Consumers are in danger of buying consoles that could blow up in their face. UK customs have seized counterfeit games consoles with dangerous power adapters, and the fear is they could be circulating in Ireland as well.
Hundreds of imported counterfeit games consoles seized at UK freight depots were found to have been supplied with potentially dangerous power adapters.
The goods had been purchased from a range of websites, mainly in Asia, which claimed the items were genuine Nintendo products.
Many of the consoles, which are fake versions of the popular Nintendo DS and DS Lite, had been bought for around £40 sterling, instead of the usual retail price of £100 sterling.
Nintendo confirmed that the Nintendo DS and DS lite consoles were counterfeit, and the power adaptors being supplied with the product were not Nintendo-manufactured and were, in fact, potentially dangerous, as they had not been electronically tested.
“Consumers must be vigilant when purchasing goods online,” said HM Revenue & Custom’s head of intellectual property rights, Pamela Rogers.
“Buy from a reputable or regulated site and, if purchasing from outside the UK or from a new website, research the site – check all the facts before you buy.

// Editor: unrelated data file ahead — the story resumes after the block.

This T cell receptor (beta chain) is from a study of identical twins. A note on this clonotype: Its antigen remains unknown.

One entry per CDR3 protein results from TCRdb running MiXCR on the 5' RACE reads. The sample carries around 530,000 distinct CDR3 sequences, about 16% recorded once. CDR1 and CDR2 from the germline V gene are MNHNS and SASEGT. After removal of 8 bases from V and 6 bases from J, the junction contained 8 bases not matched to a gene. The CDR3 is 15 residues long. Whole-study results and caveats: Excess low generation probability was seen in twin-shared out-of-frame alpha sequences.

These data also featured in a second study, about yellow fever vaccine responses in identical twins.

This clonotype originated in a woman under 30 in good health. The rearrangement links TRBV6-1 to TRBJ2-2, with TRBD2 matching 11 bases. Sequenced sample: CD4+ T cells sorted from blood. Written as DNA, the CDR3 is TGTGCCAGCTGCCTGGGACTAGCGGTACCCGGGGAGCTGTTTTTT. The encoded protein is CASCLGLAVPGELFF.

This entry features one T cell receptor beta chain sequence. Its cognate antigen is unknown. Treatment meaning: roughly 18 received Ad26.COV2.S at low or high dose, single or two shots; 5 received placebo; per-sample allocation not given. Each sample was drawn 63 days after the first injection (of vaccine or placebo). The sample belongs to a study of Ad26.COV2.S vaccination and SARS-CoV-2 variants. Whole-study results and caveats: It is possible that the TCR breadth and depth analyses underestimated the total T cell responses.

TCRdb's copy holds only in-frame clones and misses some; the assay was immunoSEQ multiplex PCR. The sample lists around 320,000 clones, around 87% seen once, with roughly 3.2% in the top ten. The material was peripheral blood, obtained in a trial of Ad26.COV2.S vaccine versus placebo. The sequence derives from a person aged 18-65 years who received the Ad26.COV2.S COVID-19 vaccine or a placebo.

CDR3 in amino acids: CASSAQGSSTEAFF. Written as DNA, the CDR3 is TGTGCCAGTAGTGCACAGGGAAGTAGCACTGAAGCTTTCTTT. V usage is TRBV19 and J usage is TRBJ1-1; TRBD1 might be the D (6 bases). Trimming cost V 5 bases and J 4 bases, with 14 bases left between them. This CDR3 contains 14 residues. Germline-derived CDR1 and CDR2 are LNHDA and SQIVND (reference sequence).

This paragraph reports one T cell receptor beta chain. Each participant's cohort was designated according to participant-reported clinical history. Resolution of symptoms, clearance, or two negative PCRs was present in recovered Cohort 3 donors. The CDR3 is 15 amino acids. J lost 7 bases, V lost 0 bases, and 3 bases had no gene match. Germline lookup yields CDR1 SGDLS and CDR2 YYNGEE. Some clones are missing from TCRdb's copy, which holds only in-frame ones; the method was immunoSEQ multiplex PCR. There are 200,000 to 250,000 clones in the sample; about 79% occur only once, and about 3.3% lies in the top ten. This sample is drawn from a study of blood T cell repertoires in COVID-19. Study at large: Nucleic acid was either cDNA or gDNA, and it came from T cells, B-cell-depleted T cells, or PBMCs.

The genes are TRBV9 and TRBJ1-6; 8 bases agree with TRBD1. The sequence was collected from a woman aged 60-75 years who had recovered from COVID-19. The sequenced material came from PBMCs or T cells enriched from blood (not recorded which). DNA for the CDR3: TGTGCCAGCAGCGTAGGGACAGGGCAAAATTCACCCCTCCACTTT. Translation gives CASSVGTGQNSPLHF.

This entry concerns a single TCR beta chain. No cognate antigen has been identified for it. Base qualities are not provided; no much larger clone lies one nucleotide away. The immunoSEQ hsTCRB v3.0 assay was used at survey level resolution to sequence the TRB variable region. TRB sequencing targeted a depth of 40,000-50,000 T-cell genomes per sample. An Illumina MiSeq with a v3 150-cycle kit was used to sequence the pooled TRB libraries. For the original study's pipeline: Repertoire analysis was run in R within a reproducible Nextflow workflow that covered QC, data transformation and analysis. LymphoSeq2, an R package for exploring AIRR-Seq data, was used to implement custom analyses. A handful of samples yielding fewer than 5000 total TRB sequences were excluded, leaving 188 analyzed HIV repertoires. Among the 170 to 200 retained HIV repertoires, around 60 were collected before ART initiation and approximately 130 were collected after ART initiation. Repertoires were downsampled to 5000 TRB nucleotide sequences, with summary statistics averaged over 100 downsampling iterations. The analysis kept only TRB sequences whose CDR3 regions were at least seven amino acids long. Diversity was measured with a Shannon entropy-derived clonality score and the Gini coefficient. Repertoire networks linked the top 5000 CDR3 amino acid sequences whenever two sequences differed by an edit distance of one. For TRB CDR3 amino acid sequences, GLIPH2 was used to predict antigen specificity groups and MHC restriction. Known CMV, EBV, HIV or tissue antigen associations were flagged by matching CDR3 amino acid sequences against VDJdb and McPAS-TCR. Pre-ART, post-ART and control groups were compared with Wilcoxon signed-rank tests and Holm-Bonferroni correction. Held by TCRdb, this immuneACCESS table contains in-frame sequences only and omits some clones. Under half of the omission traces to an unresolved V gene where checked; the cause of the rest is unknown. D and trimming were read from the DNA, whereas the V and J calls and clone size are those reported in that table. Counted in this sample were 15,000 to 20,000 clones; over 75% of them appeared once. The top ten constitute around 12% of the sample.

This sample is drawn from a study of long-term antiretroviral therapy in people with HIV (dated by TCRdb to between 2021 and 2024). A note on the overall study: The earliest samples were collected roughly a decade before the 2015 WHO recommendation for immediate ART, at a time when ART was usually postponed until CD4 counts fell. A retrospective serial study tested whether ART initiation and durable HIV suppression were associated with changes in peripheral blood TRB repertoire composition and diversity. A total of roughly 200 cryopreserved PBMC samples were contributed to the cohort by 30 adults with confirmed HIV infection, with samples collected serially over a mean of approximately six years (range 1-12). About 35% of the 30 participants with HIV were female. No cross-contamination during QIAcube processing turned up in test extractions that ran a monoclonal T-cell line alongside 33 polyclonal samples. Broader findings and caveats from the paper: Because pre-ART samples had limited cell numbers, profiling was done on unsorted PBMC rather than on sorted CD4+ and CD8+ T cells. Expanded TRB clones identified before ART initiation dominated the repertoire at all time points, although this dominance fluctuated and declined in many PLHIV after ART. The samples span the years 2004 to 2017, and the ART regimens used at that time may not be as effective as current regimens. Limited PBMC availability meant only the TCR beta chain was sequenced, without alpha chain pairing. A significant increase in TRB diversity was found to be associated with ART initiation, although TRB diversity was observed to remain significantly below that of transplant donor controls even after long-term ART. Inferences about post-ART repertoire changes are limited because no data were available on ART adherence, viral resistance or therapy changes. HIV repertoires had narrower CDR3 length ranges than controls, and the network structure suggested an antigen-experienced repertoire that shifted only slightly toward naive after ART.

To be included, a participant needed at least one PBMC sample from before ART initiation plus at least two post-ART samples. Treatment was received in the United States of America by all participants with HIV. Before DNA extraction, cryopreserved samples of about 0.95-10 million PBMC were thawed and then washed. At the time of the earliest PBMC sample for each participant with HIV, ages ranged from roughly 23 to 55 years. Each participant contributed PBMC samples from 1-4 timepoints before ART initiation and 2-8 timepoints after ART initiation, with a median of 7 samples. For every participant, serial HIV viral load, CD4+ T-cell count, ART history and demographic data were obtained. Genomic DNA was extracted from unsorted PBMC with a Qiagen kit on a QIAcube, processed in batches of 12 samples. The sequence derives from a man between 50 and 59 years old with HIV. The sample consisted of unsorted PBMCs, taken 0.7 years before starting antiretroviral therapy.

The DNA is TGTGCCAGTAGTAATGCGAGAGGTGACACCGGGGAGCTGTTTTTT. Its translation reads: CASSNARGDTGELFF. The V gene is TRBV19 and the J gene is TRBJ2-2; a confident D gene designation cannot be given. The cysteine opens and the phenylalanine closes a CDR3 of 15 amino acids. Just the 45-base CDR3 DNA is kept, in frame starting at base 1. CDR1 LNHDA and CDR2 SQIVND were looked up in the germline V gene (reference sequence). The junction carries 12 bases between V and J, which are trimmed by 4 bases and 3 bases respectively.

“At best, these consoles would have led to disappointment on Christmas morning; at worst, they could have caused serious harm or injury.
“Counterfeit goods also cause considerable damage to the UK economy by undermining genuine UK retailers and small businesses that are honest and abide by the rules.”
Mike Rawlinson, managing director for Nintendo’s fraud investigation company ELSPA, said the issue of child safety and an ongoing commitment to ensure the best protection for children is always at the forefront of the games industry’s mind.
“As a responsible industry, we are also extremely committed to ending the damaging counterfeit games market, which not only defrauds tax payers with inferior products, but in some cases actually puts children’s lives at risk too. We are asking all concerned parents to be diligent – often when a bargain seems too good to be true, it is.
“This is an issue that affects all retail businesses, particularly at Christmas, and more needs to be done to work together to mitigate the risks posed by fake goods. We are also continuing to work very closely with Trading Standards on this important safety issue,” Rawlinson said.
By John Kennedy
Pictured: the Nintendo DS lite console